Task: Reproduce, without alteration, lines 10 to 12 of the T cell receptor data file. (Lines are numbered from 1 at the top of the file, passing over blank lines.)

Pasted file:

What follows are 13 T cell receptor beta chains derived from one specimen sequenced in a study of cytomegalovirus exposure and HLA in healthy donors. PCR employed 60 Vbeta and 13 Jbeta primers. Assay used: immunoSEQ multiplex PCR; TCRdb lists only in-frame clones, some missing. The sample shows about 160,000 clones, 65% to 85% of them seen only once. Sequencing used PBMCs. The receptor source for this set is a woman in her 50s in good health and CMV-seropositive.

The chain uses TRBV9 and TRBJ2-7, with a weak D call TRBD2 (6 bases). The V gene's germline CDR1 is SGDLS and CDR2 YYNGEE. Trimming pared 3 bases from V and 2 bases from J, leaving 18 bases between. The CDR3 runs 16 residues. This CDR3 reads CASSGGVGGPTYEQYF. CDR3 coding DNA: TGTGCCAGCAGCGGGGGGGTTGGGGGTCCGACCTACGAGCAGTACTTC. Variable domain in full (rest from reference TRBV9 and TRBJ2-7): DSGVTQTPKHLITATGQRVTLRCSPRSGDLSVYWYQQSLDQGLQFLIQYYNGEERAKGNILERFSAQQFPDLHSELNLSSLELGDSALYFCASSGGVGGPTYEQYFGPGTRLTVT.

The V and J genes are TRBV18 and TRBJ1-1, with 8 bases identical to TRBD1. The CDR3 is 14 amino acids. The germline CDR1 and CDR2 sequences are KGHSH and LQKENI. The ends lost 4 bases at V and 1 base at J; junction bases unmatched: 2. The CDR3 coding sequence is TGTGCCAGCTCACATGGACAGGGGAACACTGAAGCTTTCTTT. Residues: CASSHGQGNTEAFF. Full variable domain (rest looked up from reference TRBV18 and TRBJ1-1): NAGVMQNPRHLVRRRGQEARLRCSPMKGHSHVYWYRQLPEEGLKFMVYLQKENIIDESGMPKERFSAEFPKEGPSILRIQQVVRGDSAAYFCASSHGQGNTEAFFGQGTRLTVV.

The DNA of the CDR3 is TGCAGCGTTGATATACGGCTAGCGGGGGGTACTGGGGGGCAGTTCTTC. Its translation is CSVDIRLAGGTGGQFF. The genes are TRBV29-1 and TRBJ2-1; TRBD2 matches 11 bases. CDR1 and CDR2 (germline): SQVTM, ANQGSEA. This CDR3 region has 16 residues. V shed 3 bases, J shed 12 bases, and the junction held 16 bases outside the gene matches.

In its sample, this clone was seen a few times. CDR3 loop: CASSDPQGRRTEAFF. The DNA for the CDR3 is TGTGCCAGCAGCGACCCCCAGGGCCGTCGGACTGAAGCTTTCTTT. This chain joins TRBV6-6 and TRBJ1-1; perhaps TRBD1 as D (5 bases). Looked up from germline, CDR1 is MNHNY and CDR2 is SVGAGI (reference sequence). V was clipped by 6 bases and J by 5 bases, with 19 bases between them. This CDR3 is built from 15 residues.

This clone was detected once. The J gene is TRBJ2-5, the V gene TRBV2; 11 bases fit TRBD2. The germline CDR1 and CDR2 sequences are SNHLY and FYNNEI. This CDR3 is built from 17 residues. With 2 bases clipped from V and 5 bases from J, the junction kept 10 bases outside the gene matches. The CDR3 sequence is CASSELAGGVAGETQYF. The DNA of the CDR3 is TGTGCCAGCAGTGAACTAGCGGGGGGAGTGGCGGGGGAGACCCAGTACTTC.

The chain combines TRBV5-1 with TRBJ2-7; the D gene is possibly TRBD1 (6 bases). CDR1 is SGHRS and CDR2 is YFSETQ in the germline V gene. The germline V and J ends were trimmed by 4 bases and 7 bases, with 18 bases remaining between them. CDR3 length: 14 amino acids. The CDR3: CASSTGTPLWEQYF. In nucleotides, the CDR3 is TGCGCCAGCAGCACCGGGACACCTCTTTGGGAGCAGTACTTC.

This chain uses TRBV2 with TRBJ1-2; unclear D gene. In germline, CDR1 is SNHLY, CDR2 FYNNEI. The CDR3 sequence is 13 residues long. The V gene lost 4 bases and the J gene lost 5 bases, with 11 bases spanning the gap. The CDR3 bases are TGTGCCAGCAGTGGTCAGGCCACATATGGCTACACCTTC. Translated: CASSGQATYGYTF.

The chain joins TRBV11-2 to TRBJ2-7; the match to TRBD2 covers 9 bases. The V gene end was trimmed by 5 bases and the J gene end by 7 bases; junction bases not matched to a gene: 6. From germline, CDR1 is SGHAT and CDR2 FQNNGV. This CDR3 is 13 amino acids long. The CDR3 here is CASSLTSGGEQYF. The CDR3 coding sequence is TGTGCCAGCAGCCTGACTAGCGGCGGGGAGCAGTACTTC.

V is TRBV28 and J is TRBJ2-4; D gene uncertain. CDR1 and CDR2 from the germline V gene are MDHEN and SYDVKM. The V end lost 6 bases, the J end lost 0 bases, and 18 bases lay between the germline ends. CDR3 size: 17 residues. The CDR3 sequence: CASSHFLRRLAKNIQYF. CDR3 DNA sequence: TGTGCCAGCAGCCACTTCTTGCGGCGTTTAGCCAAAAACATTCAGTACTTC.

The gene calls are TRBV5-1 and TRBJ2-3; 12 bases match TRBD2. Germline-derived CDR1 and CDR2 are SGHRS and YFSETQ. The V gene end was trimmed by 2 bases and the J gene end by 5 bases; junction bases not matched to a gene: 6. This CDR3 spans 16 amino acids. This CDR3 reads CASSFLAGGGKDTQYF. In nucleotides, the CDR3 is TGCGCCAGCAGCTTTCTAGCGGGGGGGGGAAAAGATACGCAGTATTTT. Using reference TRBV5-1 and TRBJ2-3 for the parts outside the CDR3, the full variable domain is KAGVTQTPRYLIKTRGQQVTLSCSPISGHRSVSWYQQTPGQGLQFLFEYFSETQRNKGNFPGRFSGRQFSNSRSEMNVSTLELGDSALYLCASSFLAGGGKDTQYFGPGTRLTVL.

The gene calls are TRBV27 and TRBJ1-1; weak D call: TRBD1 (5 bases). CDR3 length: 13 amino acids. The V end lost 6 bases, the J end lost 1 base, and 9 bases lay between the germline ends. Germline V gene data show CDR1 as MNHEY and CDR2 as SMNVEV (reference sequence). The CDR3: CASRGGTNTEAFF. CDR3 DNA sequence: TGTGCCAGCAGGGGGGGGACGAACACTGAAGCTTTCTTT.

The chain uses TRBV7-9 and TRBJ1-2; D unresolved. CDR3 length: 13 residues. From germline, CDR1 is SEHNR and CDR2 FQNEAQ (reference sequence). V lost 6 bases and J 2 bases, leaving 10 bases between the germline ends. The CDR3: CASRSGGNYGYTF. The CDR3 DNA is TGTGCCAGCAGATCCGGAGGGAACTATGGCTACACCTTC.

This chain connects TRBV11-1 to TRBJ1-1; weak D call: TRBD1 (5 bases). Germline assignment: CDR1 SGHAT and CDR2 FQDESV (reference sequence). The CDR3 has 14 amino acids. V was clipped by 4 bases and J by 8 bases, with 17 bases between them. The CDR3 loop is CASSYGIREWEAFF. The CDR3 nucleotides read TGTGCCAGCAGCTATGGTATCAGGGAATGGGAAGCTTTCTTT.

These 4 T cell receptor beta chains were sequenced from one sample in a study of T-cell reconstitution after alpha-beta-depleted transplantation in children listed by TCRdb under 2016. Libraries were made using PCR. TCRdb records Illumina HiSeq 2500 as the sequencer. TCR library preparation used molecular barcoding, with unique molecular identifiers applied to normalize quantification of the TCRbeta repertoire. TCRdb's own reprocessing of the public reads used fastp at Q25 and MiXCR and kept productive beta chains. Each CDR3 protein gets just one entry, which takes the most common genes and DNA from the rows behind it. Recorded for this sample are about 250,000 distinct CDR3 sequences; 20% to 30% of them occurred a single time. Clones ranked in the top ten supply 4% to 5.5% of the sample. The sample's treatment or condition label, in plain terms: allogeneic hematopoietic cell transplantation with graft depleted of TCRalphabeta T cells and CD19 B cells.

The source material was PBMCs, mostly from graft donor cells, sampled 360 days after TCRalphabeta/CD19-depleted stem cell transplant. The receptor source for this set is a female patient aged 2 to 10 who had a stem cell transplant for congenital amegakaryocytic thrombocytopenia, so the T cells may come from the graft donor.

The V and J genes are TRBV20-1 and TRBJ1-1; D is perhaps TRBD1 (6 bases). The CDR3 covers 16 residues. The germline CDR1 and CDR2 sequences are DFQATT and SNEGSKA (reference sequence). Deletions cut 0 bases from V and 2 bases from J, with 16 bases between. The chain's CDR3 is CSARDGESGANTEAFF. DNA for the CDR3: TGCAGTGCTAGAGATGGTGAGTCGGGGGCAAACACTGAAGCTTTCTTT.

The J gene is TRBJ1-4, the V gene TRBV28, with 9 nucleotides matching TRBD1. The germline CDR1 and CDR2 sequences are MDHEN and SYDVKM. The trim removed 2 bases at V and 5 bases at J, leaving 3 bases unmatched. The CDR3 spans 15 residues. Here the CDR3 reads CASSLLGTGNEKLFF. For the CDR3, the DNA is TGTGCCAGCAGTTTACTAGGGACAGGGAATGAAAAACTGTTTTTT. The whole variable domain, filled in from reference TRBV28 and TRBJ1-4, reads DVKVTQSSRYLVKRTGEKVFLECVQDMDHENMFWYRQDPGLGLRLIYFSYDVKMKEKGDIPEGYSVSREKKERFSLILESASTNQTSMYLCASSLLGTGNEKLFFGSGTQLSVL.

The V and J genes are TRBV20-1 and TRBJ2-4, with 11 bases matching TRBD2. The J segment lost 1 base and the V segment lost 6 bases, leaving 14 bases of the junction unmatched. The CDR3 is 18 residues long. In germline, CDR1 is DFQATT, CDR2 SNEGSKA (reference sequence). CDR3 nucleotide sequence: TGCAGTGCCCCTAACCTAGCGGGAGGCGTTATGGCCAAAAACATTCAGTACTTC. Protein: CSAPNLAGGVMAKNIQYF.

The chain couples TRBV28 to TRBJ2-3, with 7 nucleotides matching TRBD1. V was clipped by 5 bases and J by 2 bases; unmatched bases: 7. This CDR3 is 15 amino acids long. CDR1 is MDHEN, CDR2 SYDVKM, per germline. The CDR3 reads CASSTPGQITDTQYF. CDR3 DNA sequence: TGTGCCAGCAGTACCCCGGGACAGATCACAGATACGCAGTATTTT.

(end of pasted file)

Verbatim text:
V is TRBV28 and J is TRBJ2-4; D gene uncertain. CDR1 and CDR2 from the germline V gene are MDHEN and SYDVKM. The V end lost 6 bases, the J end lost 0 bases, and 18 bases lay between the germline ends. CDR3 size: 17 residues. The CDR3 sequence: CASSHFLRRLAKNIQYF. CDR3 DNA sequence: TGTGCCAGCAGCCACTTCTTGCGGCGTTTAGCCAAAAACATTCAGTACTTC.

The gene calls are TRBV5-1 and TRBJ2-3; 12 bases match TRBD2. Germline-derived CDR1 and CDR2 are SGHRS and YFSETQ. The V gene end was trimmed by 2 bases and the J gene end by 5 bases; junction bases not matched to a gene: 6. This CDR3 spans 16 amino acids. This CDR3 reads CASSFLAGGGKDTQYF. In nucleotides, the CDR3 is TGCGCCAGCAGCTTTCTAGCGGGGGGGGGAAAAGATACGCAGTATTTT. Using reference TRBV5-1 and TRBJ2-3 for the parts outside the CDR3, the full variable domain is KAGVTQTPRYLIKTRGQQVTLSCSPISGHRSVSWYQQTPGQGLQFLFEYFSETQRNKGNFPGRFSGRQFSNSRSEMNVSTLELGDSALYLCASSFLAGGGKDTQYFGPGTRLTVL.

The gene calls are TRBV27 and TRBJ1-1; weak D call: TRBD1 (5 bases). CDR3 length: 13 amino acids. The V end lost 6 bases, the J end lost 1 base, and 9 bases lay between the germline ends. Germline V gene data show CDR1 as MNHEY and CDR2 as SMNVEV (reference sequence). The CDR3: CASRGGTNTEAFF. CDR3 DNA sequence: TGTGCCAGCAGGGGGGGGACGAACACTGAAGCTTTCTTT.